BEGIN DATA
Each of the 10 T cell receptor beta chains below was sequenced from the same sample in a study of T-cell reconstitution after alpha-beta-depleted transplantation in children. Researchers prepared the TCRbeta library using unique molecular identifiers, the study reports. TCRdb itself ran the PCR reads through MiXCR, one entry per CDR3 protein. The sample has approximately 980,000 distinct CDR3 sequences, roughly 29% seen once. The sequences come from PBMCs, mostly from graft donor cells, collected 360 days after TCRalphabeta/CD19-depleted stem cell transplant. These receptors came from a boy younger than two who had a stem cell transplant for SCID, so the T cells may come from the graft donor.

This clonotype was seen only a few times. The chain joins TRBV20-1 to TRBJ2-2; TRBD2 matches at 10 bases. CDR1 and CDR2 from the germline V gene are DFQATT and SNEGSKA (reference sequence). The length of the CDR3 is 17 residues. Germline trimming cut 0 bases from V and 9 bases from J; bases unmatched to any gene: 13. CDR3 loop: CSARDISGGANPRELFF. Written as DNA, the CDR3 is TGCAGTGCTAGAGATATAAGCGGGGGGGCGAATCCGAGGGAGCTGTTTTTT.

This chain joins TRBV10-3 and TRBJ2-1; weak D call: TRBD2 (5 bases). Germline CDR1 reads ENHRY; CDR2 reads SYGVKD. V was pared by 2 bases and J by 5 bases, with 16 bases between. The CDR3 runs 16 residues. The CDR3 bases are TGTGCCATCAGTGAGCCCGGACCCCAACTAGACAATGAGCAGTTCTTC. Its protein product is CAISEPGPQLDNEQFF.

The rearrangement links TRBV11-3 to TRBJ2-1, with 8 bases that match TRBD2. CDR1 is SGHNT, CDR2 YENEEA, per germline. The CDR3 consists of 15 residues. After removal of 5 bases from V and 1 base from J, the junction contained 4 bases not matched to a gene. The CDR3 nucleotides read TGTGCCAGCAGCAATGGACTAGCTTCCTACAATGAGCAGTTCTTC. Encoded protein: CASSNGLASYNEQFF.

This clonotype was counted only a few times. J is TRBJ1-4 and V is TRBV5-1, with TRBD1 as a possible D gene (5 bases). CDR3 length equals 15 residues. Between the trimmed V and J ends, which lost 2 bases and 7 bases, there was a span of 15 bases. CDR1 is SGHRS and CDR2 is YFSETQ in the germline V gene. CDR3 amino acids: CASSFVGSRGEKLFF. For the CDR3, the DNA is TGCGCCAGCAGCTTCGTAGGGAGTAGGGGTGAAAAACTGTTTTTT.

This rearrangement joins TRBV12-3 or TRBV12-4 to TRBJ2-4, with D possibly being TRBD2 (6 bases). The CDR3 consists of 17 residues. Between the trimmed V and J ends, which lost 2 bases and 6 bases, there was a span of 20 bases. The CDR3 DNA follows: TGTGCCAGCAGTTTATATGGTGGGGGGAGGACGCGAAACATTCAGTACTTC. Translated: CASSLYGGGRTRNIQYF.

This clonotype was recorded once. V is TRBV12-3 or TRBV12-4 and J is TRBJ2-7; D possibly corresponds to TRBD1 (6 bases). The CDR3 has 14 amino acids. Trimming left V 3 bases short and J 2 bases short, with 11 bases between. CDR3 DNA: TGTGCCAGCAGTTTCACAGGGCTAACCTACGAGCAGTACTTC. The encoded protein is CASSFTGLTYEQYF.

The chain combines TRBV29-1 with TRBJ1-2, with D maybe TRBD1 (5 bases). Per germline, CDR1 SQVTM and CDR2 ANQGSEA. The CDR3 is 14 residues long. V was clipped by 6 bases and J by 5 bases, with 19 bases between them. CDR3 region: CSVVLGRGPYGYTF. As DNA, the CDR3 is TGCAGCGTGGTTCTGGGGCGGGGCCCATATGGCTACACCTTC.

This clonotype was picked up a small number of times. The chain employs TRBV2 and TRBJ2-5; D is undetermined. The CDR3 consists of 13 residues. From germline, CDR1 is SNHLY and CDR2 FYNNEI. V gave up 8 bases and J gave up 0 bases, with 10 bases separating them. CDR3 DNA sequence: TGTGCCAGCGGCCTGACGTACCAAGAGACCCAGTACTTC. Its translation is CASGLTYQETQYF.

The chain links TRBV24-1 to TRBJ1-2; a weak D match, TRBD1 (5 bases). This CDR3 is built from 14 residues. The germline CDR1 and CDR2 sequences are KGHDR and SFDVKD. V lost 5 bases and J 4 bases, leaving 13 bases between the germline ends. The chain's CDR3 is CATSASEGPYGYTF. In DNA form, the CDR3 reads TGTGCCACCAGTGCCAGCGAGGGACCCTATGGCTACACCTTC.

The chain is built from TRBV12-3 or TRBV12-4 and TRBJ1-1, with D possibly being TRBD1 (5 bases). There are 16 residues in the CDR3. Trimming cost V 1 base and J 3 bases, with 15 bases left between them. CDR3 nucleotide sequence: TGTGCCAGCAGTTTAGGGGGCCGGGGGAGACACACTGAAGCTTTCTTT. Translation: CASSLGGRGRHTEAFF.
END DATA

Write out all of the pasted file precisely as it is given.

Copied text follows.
Each of the 10 T cell receptor beta chains below was sequenced from the same sample in a study of T-cell reconstitution after alpha-beta-depleted transplantation in children. Researchers prepared the TCRbeta library using unique molecular identifiers, the study reports. TCRdb itself ran the PCR reads through MiXCR, one entry per CDR3 protein. The sample has approximately 980,000 distinct CDR3 sequences, roughly 29% seen once. The sequences come from PBMCs, mostly from graft donor cells, collected 360 days after TCRalphabeta/CD19-depleted stem cell transplant. These receptors came from a boy younger than two who had a stem cell transplant for SCID, so the T cells may come from the graft donor.

This clonotype was seen only a few times. The chain joins TRBV20-1 to TRBJ2-2; TRBD2 matches at 10 bases. CDR1 and CDR2 from the germline V gene are DFQATT and SNEGSKA (reference sequence). The length of the CDR3 is 17 residues. Germline trimming cut 0 bases from V and 9 bases from J; bases unmatched to any gene: 13. CDR3 loop: CSARDISGGANPRELFF. Written as DNA, the CDR3 is TGCAGTGCTAGAGATATAAGCGGGGGGGCGAATCCGAGGGAGCTGTTTTTT.

This chain joins TRBV10-3 and TRBJ2-1; weak D call: TRBD2 (5 bases). Germline CDR1 reads ENHRY; CDR2 reads SYGVKD. V was pared by 2 bases and J by 5 bases, with 16 bases between. The CDR3 runs 16 residues. The CDR3 bases are TGTGCCATCAGTGAGCCCGGACCCCAACTAGACAATGAGCAGTTCTTC. Its protein product is CAISEPGPQLDNEQFF.

The rearrangement links TRBV11-3 to TRBJ2-1, with 8 bases that match TRBD2. CDR1 is SGHNT, CDR2 YENEEA, per germline. The CDR3 consists of 15 residues. After removal of 5 bases from V and 1 base from J, the junction contained 4 bases not matched to a gene. The CDR3 nucleotides read TGTGCCAGCAGCAATGGACTAGCTTCCTACAATGAGCAGTTCTTC. Encoded protein: CASSNGLASYNEQFF.

This clonotype was counted only a few times. J is TRBJ1-4 and V is TRBV5-1, with TRBD1 as a possible D gene (5 bases). CDR3 length equals 15 residues. Between the trimmed V and J ends, which lost 2 bases and 7 bases, there was a span of 15 bases. CDR1 is SGHRS and CDR2 is YFSETQ in the germline V gene. CDR3 amino acids: CASSFVGSRGEKLFF. For the CDR3, the DNA is TGCGCCAGCAGCTTCGTAGGGAGTAGGGGTGAAAAACTGTTTTTT.

This rearrangement joins TRBV12-3 or TRBV12-4 to TRBJ2-4, with D possibly being TRBD2 (6 bases). The CDR3 consists of 17 residues. Between the trimmed V and J ends, which lost 2 bases and 6 bases, there was a span of 20 bases. The CDR3 DNA follows: TGTGCCAGCAGTTTATATGGTGGGGGGAGGACGCGAAACATTCAGTACTTC. Translated: CASSLYGGGRTRNIQYF.

This clonotype was recorded once. V is TRBV12-3 or TRBV12-4 and J is TRBJ2-7; D possibly corresponds to TRBD1 (6 bases). The CDR3 has 14 amino acids. Trimming left V 3 bases short and J 2 bases short, with 11 bases between. CDR3 DNA: TGTGCCAGCAGTTTCACAGGGCTAACCTACGAGCAGTACTTC. The encoded protein is CASSFTGLTYEQYF.

The chain combines TRBV29-1 with TRBJ1-2, with D maybe TRBD1 (5 bases). Per germline, CDR1 SQVTM and CDR2 ANQGSEA. The CDR3 is 14 residues long. V was clipped by 6 bases and J by 5 bases, with 19 bases between them. CDR3 region: CSVVLGRGPYGYTF. As DNA, the CDR3 is TGCAGCGTGGTTCTGGGGCGGGGCCCATATGGCTACACCTTC.

This clonotype was picked up a small number of times. The chain employs TRBV2 and TRBJ2-5; D is undetermined. The CDR3 consists of 13 residues. From germline, CDR1 is SNHLY and CDR2 FYNNEI. V gave up 8 bases and J gave up 0 bases, with 10 bases separating them. CDR3 DNA sequence: TGTGCCAGCGGCCTGACGTACCAAGAGACCCAGTACTTC. Its translation is CASGLTYQETQYF.

The chain links TRBV24-1 to TRBJ1-2; a weak D match, TRBD1 (5 bases). This CDR3 is built from 14 residues. The germline CDR1 and CDR2 sequences are KGHDR and SFDVKD. V lost 5 bases and J 4 bases, leaving 13 bases between the germline ends. The chain's CDR3 is CATSASEGPYGYTF. In DNA form, the CDR3 reads TGTGCCACCAGTGCCAGCGAGGGACCCTATGGCTACACCTTC.

The chain is built from TRBV12-3 or TRBV12-4 and TRBJ1-1, with D possibly being TRBD1 (5 bases). There are 16 residues in the CDR3. Trimming cost V 1 base and J 3 bases, with 15 bases left between them. CDR3 nucleotide sequence: TGTGCCAGCAGTTTAGGGGGCCGGGGGAGACACACTGAAGCTTTCTTT. Translation: CASSLGGRGRHTEAFF.